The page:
The Conveyancing Guide, being Explanations and Forms relative to Practice under the Conveyancing (Scotland) Act, 1924. By John Burns, W.S. 1924. Edinburgh: W. Green & Son Ltd. Price 12s.

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The practitioner who finds himself struggling with the syncopated conveyancing which is sought to be introduced by the new Act, and the notices of title" and other abbreviated deeds there prescribed, will inevitably be on the outlook for assistance wherever it may be obtained. Mr Burns is early in the field with a valuable collection of explanations and forms suitable for all forms of property transactions. For every common form of deed he has devised a style in compliance with the provisions of the Act, and we congratulate him on producing in this small and handy volume a style book of the highest utility to the profession.

The Law of Landlord and Tenant, including the Practice in Ejectment and Rent Restrictions. By Joseph Haworth Redman, Barrister-atLaw. Eighth Edition. 1924. London: Butterworth & Co. Price 50s. net.

The new edition of Mr Redman's well-known work on the English law of landlord and tenant has brought down to date a text-book on which English lawyers have long learned to rely. But this edition has also a value for the Scots lawyer from the full treatment given to the

vexed and litigious topic of the Rent Restriction Acts.

Inter Alia, a Scottish Calendar of Crime, and other Historical Essays. By the Rt. Hon. Sir Herbert Maxwell, Bart. 1924. Glasgow: MacLehose, Jackson & Co. Price 15s. net. A new volume of historical studies from the pen of Sir Herbert Maxwell will be sure of a welcome. We confess to having read the book from cover to cover with great enjoyment. The Scottish studies which form the larger part are, indeed, not all marked by originality of topic. Apparently no writer on Scottish history can long refrain from giving the world his views on those hackneyed themes-the Casket letters and the Gowry conspiracy; though it is extraordinary that the intimate connection between those two historical problems has never, so far as we know, been grasped by the historians. Sir Herbert Maxwell, however, has fresher material than this to give us, and the leading study, from which the volume takes its name, contains a collection of interesting glimpses into the social life of Scotland derived from the earliest criminal trials. Among the essays in which the author finds his theme outside of Scotland we specially commend The Last Great Roman," in which will be found a spirited vindication of the character of Stilicho against the aspersions of Professor Bury.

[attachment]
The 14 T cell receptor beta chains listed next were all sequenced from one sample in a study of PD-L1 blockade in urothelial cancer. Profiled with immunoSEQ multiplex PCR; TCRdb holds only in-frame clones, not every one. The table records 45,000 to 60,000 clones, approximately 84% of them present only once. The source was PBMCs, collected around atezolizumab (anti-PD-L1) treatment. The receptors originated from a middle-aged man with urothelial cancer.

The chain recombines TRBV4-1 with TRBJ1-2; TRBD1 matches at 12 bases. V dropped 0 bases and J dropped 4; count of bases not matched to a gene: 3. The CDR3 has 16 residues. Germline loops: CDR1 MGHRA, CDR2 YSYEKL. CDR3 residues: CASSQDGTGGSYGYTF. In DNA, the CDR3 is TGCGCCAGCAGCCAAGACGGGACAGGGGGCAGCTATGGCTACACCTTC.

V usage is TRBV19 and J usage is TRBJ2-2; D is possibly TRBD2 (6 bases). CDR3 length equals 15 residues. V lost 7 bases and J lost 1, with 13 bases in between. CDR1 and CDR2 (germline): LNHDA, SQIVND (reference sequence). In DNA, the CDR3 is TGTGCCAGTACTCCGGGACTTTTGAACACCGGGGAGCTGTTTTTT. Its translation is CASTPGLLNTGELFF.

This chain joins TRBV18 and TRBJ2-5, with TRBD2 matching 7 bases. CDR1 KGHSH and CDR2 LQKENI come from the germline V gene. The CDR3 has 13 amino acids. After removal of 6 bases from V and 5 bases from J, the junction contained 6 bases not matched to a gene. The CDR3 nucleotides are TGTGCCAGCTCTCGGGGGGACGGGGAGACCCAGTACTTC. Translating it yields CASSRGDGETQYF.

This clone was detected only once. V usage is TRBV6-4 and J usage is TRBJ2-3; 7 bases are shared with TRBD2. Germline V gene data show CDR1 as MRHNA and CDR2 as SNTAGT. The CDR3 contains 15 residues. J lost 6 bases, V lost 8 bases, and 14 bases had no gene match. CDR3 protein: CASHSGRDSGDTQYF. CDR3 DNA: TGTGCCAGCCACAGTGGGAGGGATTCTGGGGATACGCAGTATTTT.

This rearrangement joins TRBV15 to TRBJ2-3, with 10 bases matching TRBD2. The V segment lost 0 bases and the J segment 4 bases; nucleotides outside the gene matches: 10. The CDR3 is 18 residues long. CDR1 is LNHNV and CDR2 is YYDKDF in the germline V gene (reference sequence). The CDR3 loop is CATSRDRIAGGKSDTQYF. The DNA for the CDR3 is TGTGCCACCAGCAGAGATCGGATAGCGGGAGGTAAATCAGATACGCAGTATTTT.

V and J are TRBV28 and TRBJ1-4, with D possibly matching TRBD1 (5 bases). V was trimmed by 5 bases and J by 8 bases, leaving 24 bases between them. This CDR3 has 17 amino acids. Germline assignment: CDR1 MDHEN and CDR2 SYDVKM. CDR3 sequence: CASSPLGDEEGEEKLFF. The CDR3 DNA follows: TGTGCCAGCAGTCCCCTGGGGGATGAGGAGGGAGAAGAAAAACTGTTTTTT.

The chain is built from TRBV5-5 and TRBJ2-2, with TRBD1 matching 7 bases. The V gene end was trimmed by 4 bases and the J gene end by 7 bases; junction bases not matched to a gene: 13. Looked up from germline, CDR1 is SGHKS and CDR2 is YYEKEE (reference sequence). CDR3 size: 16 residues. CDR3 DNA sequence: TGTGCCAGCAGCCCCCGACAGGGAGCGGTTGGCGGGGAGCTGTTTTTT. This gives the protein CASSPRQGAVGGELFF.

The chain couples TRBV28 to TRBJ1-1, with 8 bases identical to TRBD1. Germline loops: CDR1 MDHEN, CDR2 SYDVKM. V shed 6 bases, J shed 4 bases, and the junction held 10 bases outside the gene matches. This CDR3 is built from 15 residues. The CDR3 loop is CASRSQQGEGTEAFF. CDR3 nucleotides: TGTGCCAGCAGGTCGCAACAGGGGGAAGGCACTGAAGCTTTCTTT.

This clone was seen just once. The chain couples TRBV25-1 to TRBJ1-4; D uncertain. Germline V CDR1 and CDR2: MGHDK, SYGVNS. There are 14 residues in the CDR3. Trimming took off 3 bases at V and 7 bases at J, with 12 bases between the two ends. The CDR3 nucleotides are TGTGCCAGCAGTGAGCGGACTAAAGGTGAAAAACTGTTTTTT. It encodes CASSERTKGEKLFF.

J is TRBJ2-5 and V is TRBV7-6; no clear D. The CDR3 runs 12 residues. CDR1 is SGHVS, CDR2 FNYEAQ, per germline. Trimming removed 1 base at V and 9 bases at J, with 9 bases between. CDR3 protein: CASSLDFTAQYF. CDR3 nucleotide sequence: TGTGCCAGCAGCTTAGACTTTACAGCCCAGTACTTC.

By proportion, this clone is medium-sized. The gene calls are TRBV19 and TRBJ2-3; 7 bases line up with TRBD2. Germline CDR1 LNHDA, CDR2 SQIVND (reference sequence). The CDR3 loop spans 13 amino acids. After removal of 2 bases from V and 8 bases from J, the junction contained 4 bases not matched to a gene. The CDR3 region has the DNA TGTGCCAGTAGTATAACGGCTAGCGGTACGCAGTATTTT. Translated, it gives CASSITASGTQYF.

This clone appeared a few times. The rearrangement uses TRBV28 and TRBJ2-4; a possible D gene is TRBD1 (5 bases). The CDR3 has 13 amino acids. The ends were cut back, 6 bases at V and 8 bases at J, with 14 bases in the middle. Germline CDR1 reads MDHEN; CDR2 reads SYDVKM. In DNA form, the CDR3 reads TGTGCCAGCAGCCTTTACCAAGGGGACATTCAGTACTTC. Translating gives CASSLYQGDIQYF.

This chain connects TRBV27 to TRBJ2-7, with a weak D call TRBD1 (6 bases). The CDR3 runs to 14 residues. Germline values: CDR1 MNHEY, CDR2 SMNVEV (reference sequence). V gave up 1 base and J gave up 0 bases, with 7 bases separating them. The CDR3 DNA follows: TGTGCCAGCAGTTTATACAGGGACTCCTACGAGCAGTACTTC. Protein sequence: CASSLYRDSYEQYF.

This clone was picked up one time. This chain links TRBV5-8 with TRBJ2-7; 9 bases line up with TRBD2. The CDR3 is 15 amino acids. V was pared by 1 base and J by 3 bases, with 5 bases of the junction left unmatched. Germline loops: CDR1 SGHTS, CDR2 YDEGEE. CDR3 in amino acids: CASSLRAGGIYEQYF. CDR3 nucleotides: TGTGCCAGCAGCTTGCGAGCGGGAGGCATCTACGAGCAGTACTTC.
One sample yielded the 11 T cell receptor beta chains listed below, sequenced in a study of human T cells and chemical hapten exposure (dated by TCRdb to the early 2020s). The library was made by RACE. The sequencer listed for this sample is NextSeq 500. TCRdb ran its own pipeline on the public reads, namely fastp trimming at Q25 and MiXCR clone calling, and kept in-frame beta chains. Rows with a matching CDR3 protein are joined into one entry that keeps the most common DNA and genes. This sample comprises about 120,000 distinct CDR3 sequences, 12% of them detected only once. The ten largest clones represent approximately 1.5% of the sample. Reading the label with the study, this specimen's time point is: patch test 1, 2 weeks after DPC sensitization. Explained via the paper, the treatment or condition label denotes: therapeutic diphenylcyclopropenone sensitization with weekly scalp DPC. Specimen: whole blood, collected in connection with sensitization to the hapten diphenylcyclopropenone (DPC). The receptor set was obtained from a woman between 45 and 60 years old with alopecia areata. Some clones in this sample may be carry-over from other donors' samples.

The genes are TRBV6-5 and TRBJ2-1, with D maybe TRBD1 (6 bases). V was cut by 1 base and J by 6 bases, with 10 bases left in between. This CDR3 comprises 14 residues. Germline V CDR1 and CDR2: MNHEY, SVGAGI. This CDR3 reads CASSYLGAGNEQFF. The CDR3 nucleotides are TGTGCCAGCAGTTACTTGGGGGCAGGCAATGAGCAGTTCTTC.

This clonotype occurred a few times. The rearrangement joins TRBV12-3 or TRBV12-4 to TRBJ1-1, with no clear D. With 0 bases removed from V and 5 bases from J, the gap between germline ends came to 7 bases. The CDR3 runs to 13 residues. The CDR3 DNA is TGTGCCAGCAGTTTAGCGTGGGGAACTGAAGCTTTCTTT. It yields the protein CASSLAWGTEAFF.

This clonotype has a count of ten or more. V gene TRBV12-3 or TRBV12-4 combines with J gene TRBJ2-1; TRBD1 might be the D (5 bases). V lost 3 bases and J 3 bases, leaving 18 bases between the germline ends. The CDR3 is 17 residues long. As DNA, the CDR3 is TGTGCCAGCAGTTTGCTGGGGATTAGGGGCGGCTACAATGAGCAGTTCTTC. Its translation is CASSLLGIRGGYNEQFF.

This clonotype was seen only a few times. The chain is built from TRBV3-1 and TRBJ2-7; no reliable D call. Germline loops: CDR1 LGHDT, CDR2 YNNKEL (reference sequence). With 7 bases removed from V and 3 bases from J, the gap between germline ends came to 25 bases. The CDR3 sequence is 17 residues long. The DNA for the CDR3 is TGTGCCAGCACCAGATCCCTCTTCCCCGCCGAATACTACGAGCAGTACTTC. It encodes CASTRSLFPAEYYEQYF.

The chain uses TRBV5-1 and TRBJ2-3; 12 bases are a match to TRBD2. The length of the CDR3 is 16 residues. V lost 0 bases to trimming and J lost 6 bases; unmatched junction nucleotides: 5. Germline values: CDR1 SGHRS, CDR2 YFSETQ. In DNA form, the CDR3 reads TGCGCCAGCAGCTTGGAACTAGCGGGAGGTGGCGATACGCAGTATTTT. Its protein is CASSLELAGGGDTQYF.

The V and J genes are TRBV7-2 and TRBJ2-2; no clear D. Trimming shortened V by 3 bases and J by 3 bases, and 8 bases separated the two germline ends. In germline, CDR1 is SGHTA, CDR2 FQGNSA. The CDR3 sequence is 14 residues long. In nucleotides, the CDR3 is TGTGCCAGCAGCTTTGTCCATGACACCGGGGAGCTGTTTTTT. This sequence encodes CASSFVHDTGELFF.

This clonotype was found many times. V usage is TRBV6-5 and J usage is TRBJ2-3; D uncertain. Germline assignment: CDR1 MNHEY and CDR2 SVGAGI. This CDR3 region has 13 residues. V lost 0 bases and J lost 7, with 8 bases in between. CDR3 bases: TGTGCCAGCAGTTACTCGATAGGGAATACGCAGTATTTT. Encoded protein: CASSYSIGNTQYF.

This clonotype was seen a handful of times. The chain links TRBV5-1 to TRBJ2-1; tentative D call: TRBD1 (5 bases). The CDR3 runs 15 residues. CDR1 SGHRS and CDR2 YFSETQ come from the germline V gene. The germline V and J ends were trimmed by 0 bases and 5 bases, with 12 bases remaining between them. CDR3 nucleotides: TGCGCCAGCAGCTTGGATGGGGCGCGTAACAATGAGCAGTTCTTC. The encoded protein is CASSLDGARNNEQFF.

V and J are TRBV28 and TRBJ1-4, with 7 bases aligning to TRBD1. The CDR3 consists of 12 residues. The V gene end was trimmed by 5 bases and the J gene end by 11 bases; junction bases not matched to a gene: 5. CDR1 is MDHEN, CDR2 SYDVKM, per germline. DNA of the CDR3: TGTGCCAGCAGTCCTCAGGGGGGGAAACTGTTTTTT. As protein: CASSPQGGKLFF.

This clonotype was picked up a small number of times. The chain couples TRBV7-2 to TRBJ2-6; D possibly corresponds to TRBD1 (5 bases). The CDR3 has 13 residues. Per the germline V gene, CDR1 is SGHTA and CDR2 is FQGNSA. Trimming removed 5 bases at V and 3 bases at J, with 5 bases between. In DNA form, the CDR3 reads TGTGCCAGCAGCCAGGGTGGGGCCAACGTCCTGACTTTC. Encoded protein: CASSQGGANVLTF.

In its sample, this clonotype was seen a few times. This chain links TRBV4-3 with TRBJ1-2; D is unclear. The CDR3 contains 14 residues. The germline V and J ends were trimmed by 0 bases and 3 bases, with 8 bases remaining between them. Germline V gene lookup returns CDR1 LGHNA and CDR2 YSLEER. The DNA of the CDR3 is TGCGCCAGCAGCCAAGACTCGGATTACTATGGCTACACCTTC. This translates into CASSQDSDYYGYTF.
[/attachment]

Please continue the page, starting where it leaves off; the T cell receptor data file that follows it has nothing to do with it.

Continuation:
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December Issue. W. Green
Subscription, 16s. per annum.

Law relating to Electric Lighting, Power, and
Traction. By His Honour the late Judge J.
Shiress Will, K.C. Fifth Edition, by John C.
Dalton, A.M.I.E.E., Barrister-at-Law. Butter-
worth & Co.
Price 42s. net.

Statutory Companies and the Companies Clauses
Consolidation Acts. By R. J. Sutcliffe, Barrister-
at-Law. Stevens & Sons Ltd. Price 7s. 6d. net.
Journal of Comparative Legislation and International

Law. Edited by Sir Lynden Macassey, K.B.E.,
K.C., LL.D., and C. E. A. Bedwell, Esq.,
November 1924. Society of Comparative Legis-
Price 6s.
Price 10s. 6d. net.
Patents: Invention and Method. By Harold E.
Potts, M.Sc., Chartered Patent Agent. The
Open Court Co.
Price 3s. 6d. net.

The Accountant's and Secretary's Year Book.
Issue, 1924-25. E. & S. Livingstone.

Tax Cases. Vol. VIII., Part 10. H.M. Stationery
Price 6d. net.





14-15 GEORGE V




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Appropriation Act, 1924 (Chap. 31)

Arbitration Clauses (Protocol) Act, 1924 (Chap. 39)

Army and Air Force (Annual) Act, 1924 (Chap. 5)

Auxiliary Air Force and Air Force Reserve Act, 1924 (Chap. 15)
British Museum Act, 1924 (Chap. 23) .

Carriage of Goods by Sea Act, 1924 (Chap. 22).

Consolidated Fund (No. 1) Act, 1924 (Chap. 2) .

Consolidated Fund (No. 2) Act, 1924 (Chap. 4) .

Conveyancing (Scotland) Act, 1924 (Chap. 27).

Diseases of Animals Act, 1924 (Chap. 3)

Education (Scotland) Superannuation Act, 1924 (Chap. 13)
Finance Act, 1924 (Chap. 21)

Friendly Societies Act, 1924 (Chap. 11)

Housing (Financial Provisions) Act, 1924 (Chap. 35)

Irish Free State (Confirmation of Agreement) Act, 1924 (Chap. 41)

Local Authorities (Emergency Provisions) Act, 1924 (Chap. 29).
Local Authorities Loans (Scotland) Act, 1924 (Chap. 36)
National Health Insurance Act, 1924 (Chap. 38)

National Health Insurance (Cost of Medical Benefit) Act, 1924 (Chap. 10)

Old Age Pensions Act, 1924 (Chap. 33).

Pacific Cable Act, 1924 (Chap. 19)

Pensions (Increase) Act, 1924 (Chap. 32)

Poor Law Emergency Provisions Continuance (Scotland) Act, 1924 (Chap. 9)
Prevention of Eviction Act, 1924 (Chap. 18)

Public Works Loans Act, 1924 (Chap. 26)
Small Debt (Scotland) Act, 1924 (Chap. 16)

Telegraph (Money) Act, 1924 (Chap. 25)

Trade Facilities Act, 1924 (Chap. 8)

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Treaty of Peace (Turkey) Act, 1924 (Chap. 7)
Unemployment Insurance Act, 1924 (Chap. 1) .
Unemployment Insurance (No. 2) Act, 1924 (Chap. 30).
Unemployment Insurance (No. 3) Act, 1924 (Chap. 6).
Workmen's .Compensation (Silicosis) Act, 1924 (Chap. 40)


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Act of Sederunt anent C.A.S., Book I, Chapter xiii.-Proceedings under the Workmen's Compensation Acts, 1906 to 1923 (6 Edw. VII. cap. 58; 9 Edw. VII. cap. 16; 8 Geo. V. cap. 8; 8 & 9 Geo. V. cap. 14; 13 & 14 Geo. V. cap. 42). [Edinburgh, 21st December 1923.]



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Act of Sederunt amending Act of Sederunt regulating Fees payable in the Sheriff Courts of Scotland, etc., dated 22nd February 1922. [Edinburgh, 21st December 1923.]


Act of Sederunt extending certain Temporary Acts of Sederunt Increasing Fees. [Edinburgh, 18th July 1924.]


TABLE OF STATUTES affected by the Legislation of 1924